Edwin Arlington Robinson in his poem "Richard Cory" explains a man's life in sixteen lines. The simplicity and duplicity of life are summarized in these splendidly written lines. Much like O. Henry in his story stories, Robinson gives the reader a seemingly ordinary description of a much admired man and then shocks the reader with the conclusion of the poem.
In the poem, the reader will discover Robinson commenting on the class system present in his day between those that have and those who do not. Believing someone should be admired for his dress, his wealth, and manners is forgetting about what is most important in a man: his character and the reality of his life.
The poem speaks to the idea that one never knows what is going on behind closed doors. So who was this Richard Cory? He was a man of gentlemanly manners and etiquette. Handsome, well-dressed, but not showy--these are the attributes the townspeople ascribed to Cory. He did not "put on airs," nor was he loud and boisterous in his conversations among the people. It seemed almost that there was an aura around him as moved in the town. Because he was well-educated and extremely rich, the commoners admired him so much that they wished they were he. Yet, men must go with their lives working and hoping that things will improve. What does this greatly admired man, Richard Cory, who seemingly has everything, do: he commits suicide. Wow! Is that a surprise for everyone?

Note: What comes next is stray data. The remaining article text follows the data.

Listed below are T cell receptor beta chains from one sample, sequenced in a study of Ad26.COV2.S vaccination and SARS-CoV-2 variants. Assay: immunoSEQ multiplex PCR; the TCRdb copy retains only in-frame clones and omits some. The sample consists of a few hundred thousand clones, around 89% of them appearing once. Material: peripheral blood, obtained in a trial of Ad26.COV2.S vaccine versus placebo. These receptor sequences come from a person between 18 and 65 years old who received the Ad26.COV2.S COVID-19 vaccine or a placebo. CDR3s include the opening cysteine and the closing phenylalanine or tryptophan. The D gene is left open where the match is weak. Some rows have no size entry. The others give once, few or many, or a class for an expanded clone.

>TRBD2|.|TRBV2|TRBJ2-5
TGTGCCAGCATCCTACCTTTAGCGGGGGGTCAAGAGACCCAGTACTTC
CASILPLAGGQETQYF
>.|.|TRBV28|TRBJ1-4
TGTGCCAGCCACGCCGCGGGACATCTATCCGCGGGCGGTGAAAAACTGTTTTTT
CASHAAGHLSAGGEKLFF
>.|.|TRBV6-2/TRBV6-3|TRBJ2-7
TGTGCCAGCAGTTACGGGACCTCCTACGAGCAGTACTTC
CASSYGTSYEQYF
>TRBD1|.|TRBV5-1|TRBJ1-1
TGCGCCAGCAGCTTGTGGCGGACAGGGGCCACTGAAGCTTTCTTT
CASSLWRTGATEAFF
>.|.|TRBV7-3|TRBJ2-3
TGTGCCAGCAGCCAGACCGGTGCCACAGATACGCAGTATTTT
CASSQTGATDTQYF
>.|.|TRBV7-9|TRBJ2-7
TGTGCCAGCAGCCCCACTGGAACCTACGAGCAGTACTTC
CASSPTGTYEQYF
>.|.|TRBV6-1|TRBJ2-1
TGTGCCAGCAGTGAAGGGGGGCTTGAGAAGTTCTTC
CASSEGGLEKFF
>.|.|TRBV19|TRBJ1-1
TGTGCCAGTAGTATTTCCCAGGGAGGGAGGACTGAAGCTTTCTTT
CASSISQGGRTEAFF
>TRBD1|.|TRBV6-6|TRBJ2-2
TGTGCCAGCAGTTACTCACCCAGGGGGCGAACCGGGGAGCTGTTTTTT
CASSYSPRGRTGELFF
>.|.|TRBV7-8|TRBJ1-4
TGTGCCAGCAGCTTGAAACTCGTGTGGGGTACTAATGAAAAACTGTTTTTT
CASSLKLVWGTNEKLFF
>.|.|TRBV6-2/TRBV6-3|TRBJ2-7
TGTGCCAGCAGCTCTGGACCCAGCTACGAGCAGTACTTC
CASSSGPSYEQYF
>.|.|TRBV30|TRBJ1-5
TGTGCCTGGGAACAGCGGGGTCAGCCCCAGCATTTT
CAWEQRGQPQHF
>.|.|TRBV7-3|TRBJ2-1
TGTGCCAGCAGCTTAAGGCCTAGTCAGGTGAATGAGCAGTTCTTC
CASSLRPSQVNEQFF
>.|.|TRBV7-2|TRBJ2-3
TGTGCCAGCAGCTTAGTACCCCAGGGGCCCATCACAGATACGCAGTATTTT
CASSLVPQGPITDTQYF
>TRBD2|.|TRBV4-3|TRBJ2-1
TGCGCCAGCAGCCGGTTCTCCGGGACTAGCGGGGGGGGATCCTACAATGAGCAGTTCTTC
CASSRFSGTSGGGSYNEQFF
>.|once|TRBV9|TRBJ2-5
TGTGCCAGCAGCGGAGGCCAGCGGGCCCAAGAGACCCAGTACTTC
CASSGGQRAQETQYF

The question asked was "Why was Richard Cory envied?" The people who observed Cory in his daily life knew only what they saw and heard and that seemed admirable, even wonderful. They were unable to see into his heart and mind to find the obvious misery and unhappiness that he must have felt.